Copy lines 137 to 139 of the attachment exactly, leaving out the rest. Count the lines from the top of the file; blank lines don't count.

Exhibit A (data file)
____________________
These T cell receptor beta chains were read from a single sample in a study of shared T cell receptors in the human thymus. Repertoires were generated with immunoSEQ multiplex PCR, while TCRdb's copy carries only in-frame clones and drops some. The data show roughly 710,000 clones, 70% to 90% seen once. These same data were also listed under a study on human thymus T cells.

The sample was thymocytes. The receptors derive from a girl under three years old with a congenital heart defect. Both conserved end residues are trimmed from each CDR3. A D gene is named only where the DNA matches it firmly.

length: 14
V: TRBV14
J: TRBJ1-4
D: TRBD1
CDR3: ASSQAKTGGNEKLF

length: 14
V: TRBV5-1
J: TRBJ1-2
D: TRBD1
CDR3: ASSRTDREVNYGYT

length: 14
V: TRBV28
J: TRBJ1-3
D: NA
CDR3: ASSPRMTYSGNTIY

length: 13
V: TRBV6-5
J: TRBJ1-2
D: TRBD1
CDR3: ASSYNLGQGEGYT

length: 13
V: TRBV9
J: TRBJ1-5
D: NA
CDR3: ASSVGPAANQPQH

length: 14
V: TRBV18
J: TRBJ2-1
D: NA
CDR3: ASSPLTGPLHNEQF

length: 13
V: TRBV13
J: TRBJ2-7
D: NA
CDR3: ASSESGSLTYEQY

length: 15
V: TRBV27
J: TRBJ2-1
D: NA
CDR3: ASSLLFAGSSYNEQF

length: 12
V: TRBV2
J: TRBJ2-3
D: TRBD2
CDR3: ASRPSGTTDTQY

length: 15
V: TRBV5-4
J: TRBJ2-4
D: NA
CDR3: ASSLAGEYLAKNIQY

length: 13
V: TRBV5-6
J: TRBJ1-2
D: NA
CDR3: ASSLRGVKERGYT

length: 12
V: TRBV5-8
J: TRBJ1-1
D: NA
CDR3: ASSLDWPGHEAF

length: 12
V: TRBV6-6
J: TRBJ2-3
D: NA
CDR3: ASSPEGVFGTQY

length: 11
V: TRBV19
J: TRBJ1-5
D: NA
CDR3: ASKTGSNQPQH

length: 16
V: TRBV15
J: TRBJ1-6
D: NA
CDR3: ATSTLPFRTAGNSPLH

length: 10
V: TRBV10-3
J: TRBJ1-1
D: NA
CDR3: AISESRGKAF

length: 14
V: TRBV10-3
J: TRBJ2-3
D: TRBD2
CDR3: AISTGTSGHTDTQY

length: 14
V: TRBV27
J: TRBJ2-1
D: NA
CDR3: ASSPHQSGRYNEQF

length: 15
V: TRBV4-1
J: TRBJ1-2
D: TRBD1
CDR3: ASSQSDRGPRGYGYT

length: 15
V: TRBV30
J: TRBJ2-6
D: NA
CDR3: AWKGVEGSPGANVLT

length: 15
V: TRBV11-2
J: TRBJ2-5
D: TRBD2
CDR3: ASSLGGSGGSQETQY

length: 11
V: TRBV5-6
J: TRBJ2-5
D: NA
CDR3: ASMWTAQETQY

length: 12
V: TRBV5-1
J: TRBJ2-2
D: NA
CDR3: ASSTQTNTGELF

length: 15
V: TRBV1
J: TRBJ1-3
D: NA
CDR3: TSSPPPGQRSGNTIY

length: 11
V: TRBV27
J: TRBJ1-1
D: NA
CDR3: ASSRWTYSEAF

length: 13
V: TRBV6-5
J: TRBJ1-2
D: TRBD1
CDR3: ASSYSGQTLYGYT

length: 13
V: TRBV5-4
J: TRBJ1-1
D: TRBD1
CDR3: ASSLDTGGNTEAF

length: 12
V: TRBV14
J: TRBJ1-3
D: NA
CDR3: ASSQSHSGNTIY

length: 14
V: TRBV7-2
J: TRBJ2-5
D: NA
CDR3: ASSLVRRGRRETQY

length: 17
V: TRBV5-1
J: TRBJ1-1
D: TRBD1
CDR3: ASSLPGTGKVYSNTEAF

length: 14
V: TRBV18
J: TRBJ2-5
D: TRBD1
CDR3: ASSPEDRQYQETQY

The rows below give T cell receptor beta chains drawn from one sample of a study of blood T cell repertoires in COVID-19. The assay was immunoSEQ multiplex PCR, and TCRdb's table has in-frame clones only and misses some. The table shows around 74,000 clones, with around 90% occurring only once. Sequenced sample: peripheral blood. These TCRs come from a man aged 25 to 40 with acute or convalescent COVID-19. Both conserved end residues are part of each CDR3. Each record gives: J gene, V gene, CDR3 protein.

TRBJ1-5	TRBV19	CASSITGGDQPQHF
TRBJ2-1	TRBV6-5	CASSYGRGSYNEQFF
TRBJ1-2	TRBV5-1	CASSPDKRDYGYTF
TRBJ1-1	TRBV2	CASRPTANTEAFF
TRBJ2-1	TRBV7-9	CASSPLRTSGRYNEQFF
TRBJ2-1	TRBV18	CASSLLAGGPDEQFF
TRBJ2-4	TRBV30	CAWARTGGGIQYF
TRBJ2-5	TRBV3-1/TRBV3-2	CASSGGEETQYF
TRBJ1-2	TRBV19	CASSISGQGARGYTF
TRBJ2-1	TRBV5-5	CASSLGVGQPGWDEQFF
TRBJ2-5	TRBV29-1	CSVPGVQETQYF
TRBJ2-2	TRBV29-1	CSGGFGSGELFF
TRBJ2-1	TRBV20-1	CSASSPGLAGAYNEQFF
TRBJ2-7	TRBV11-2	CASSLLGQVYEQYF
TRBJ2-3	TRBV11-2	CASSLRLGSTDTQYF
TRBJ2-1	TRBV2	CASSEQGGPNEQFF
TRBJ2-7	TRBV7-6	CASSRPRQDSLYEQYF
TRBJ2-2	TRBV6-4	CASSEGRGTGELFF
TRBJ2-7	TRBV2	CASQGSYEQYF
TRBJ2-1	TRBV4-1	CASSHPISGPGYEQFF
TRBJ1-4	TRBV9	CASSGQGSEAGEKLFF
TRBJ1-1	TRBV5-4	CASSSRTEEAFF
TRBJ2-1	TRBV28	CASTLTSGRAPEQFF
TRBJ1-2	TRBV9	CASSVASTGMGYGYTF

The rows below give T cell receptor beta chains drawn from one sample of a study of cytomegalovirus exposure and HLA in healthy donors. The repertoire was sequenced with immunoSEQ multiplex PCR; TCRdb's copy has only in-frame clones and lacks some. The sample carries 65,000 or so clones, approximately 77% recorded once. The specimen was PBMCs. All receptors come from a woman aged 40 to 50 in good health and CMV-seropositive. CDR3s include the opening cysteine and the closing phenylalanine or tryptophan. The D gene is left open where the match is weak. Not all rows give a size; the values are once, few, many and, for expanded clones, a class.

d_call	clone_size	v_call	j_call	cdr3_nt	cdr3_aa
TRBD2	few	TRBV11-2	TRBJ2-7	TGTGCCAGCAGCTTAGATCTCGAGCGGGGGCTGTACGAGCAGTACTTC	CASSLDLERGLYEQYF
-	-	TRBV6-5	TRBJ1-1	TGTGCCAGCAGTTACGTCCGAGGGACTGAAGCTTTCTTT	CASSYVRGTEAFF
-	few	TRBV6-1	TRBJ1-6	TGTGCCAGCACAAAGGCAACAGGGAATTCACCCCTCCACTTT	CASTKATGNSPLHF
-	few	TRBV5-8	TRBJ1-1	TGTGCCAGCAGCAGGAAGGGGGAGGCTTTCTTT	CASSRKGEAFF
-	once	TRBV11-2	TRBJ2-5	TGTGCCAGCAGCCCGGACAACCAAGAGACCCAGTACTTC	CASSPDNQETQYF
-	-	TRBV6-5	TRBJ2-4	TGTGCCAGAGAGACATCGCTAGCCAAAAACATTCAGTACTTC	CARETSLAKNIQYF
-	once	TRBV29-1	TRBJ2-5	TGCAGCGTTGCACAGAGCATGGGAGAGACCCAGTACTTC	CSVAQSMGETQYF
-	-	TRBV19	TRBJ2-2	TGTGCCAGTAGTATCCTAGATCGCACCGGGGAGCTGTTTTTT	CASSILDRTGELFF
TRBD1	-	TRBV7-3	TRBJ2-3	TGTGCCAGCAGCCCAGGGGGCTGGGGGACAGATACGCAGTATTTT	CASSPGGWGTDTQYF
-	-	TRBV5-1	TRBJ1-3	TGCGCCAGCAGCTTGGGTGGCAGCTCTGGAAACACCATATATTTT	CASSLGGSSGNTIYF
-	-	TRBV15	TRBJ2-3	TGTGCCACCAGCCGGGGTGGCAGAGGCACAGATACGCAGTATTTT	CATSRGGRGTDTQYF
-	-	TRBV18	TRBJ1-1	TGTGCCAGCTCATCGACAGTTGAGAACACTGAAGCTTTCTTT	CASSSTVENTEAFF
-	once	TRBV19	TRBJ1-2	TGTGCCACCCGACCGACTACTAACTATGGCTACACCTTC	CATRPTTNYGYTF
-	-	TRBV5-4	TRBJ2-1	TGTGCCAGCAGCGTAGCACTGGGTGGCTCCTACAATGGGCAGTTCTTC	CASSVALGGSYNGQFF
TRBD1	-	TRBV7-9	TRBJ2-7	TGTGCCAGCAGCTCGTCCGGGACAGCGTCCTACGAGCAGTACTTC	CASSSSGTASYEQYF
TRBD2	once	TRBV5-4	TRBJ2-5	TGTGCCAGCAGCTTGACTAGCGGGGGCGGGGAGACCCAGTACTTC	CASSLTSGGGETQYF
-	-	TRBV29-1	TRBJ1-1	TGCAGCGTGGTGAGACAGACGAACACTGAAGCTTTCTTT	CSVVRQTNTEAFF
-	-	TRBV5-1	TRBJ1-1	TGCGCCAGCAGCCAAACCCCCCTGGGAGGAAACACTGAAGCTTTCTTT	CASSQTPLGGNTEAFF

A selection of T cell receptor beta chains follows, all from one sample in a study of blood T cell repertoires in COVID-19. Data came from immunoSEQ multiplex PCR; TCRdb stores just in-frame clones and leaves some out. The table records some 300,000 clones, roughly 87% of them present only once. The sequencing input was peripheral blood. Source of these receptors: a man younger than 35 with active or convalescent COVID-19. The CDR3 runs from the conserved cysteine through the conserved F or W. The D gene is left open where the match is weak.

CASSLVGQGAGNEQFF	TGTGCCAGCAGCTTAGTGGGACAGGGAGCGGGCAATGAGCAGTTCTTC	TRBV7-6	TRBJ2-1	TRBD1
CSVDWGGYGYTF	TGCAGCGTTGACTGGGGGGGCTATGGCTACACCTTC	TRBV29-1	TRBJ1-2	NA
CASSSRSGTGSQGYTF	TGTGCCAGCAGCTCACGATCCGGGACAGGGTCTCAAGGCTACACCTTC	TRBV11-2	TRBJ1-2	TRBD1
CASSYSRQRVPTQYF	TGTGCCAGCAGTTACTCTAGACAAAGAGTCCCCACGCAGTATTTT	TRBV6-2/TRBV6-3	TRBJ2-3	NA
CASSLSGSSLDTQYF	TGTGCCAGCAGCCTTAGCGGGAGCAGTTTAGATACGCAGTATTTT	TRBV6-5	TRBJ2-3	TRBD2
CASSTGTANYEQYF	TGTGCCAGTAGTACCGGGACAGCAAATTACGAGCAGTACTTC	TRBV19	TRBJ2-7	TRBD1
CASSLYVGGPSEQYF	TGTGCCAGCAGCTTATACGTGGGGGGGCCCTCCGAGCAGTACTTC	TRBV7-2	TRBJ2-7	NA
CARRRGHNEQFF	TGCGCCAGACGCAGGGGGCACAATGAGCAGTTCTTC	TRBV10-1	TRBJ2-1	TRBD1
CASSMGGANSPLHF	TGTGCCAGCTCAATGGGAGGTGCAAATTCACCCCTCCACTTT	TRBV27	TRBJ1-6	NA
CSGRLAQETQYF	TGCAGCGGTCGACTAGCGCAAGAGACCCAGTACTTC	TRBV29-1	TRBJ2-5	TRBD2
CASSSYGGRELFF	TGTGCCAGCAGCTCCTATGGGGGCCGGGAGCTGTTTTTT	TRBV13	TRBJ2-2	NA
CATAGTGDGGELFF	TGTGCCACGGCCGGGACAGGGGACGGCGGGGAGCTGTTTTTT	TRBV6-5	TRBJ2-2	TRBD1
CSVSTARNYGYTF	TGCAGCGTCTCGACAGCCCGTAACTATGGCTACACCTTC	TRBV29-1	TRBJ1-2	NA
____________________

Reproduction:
CDR3: ASSLDTGGNTEAF

length: 12
V: TRBV14